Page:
• Jason Seufert

Looking at off-road wheels? Consider your hubs...

Updated: Dec 4, 2020

The hub is the center piece of the wheel assembly. It contains the bearings which allow your wheel to spin on the axle, the brake disc for stopping, and in the case of the rear, the sprocket for your drive. As the part that contains and holds these vital components, selecting a quality hub is critical to not only your success but your safety. When selecting a hub, it is good to understand that hubs come in a variety of materials and coatings, not to mention, manufacturers. This article is designed to help you understand hubs and help you decide what is best for you.


The most common materials hubs are derived from is cast aluminum, forged aluminum, billet aluminum and even carbon fiber. Each of these materials has its own strengths and weaknesses.

Cast Aluminum: Price $

Most bikes off the showroom floor come stock with cast aluminum hubs. Cast hubs are quick to produce in large quantities and are also cost effective for the manufacturers to produce. These hubs are made in molds and then machined to specifications. The biggest downside to cast hubs is its weakness when put under high stress. Big jumps, high impacts and hard aggressive riding can contribute to the fatigue and failure of cast hubs. If any of these things sound like something you do, you should look at options to upgrade your setup.

Forged Aluminum: Price $$

When it comes to upgrading your hub, forged aluminum hubs are typically the first and cheapest option. You typically find these on wheel assemblies that are considered budget friendly. Hubs that are forged are pressed or pounded into form using machines. Depending on who you talk to in the metal world, I am not a metal expert, forged metal can be as strong or stronger than billet. For the purposes we are talking about, motorcycle and off-road, forged hubs are considered weaker. The weakness comes from the quality of the material which is used to keep the cost down, not the process. Forged hubs are a great upgrade to stock cast hubs but still are not recommended for race and high impact riding.

Billet Aluminum: Price $$$

Billet hubs are the best, and most common, option when it comes to upgrading your hubs. Most hubs you see out on the track will be made from billet as they look good and are high strength. Billet hubs are machined from a solid piece of aluminum stock. The biggest downside to billet hubs for people is the price. If you are looking to ride your best and advance your abilities, upgrading to a billet style hub should be on your list.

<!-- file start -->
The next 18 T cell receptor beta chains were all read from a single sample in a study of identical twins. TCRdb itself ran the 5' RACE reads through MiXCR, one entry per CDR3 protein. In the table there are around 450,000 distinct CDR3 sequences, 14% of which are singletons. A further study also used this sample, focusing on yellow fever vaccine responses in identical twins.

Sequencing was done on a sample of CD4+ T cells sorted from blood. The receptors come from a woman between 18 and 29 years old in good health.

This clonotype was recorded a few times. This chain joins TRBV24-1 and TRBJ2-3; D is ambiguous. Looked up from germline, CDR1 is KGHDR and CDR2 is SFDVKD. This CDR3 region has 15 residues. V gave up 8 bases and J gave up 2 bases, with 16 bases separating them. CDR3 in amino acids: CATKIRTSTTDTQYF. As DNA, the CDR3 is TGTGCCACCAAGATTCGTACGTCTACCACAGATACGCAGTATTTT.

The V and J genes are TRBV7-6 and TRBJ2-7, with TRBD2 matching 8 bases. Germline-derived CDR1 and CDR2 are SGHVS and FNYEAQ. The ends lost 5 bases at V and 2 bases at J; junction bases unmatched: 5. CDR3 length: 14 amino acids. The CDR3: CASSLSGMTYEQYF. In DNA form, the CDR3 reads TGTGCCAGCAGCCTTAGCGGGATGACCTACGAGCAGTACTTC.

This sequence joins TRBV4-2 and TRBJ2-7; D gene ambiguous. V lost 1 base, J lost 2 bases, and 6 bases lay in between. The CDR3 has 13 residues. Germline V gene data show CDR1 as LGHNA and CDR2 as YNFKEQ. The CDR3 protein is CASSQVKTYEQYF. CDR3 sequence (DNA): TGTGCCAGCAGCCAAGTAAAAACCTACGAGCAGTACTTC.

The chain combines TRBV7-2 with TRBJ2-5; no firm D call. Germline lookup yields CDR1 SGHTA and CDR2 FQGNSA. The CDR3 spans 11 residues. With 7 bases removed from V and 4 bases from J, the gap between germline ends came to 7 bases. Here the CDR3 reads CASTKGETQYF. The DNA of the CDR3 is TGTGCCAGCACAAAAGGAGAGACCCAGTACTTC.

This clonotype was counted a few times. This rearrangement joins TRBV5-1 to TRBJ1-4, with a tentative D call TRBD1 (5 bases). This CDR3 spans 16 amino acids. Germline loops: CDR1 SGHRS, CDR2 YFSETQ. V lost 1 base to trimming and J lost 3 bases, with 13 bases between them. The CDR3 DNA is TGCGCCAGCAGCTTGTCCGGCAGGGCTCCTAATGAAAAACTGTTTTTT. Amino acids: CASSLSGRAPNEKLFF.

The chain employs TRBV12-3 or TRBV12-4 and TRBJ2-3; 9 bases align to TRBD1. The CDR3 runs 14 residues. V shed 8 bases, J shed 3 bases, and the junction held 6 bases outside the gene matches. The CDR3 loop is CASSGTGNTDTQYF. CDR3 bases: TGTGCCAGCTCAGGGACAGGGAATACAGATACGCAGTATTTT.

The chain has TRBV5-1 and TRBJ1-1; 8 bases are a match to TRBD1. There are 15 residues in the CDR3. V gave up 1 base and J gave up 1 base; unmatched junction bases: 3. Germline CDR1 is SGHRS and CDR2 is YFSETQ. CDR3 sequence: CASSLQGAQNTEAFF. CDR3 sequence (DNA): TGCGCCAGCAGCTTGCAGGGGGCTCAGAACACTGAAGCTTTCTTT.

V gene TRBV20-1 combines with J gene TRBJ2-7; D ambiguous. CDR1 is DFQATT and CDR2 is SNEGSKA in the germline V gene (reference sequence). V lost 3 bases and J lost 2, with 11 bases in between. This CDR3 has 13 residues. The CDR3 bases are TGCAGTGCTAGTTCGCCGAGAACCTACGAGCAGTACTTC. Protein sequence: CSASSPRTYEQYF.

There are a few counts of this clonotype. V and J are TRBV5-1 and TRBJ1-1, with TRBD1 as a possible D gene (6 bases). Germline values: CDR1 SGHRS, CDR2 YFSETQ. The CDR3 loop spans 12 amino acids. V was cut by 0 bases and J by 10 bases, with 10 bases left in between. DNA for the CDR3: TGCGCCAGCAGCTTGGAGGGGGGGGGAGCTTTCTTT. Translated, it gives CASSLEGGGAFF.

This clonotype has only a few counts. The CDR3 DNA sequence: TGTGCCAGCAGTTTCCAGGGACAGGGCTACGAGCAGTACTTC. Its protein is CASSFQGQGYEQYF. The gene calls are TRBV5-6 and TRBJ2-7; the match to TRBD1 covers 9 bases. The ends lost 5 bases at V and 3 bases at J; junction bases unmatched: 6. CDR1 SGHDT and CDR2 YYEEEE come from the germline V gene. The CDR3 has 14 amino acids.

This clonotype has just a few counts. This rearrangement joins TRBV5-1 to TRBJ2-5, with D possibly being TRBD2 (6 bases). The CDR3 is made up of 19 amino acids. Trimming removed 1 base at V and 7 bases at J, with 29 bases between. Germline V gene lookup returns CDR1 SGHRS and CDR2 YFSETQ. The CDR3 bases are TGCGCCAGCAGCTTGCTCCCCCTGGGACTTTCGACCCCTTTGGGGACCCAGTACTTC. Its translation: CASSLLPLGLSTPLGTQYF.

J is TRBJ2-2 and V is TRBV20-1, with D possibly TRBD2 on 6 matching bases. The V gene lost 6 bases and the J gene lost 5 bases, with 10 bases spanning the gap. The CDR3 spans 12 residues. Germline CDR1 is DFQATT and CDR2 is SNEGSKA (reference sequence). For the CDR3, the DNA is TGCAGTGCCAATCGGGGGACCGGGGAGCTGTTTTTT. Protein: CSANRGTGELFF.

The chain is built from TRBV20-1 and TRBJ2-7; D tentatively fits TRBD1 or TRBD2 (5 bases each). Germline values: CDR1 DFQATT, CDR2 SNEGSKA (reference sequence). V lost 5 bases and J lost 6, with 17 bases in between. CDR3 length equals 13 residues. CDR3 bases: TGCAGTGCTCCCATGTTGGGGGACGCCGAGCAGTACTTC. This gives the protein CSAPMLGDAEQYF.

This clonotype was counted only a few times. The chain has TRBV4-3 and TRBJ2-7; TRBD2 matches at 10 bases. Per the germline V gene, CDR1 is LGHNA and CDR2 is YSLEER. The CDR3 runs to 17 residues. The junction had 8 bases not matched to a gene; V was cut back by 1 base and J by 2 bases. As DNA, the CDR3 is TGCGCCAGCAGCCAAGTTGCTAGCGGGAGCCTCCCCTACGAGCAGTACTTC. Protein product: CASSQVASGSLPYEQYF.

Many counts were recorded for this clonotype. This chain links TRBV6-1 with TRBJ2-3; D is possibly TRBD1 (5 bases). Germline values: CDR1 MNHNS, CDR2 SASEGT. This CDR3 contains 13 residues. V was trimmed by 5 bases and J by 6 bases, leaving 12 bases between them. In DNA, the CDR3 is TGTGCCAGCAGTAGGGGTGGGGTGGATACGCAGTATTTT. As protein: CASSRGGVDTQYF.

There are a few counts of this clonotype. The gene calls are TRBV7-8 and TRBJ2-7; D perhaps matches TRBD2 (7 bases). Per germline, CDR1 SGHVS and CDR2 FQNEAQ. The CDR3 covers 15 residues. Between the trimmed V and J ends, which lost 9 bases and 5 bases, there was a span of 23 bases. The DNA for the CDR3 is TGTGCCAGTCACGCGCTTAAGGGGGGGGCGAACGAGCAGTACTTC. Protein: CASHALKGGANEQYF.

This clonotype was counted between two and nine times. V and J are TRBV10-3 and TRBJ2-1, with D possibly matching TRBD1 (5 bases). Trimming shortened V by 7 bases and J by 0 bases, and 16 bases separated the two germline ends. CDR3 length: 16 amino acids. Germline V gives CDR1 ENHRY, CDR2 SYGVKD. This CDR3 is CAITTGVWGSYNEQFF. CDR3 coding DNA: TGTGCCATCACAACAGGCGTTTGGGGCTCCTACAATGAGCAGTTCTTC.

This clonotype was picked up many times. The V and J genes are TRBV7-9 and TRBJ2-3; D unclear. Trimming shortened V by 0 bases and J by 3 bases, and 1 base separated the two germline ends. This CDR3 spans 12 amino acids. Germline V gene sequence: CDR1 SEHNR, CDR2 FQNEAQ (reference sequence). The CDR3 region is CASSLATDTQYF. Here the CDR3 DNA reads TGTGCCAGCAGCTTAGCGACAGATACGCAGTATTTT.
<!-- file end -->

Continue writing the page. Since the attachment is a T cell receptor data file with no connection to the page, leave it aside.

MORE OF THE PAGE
Carbon Fiber: Price $$$$

Carbon fiber, it looks cool and is incredibly strong. It's also one of the newer materials that hubs are made from. Manufacturers like Talon used a carbon fiber center mated to aluminum outers to create a strong yet lightweight hub. Biggest downside to the carbon fiber hub....PRICE! For most riders, a carbon fiber hub is not financially an option but it is also not necessary.


Typical coatings found on hubs are bare, found on cast OEM hubs, powder coat, cerakote and anodizing. (Sometimes you will even find that spray painted hub from the guy trying to save a few bucks.) Most aftermarket hubs that are forged or billet will have an anodized coating, it's not only strong and durable but looks good for a long time and doesn't chip or fade if taken care of properly. Powder coating and cerakote are common for do it yourselfers but no typically provided on hubs from manufacturers.

When it comes to your hub choice, your biggest question to ask is, "What am I doing and how much do I want to spend?" For the average weekend rider a forged aluminum hub would be a great option, both budget friendly and looks great. For the racer, freestyler, jumper or someone just learning to race, an upgrade to a billet hub should be in your future. (I say "someone just learning to race" as they are more prone to casing or overshooting on jumps!) Like anything, manufacturer is something to consider, brands like Talon, Haan and Kite have been manufacturing high quality wheel parts for decades. Generally, budget priced wheels are going to have a hub manufactured oversees to keep the cost down.

I hope this gives you a better understanding of what to look for when purchasing a new hub or wheel set. The key is buying what you need and works for you, not spending the most money.

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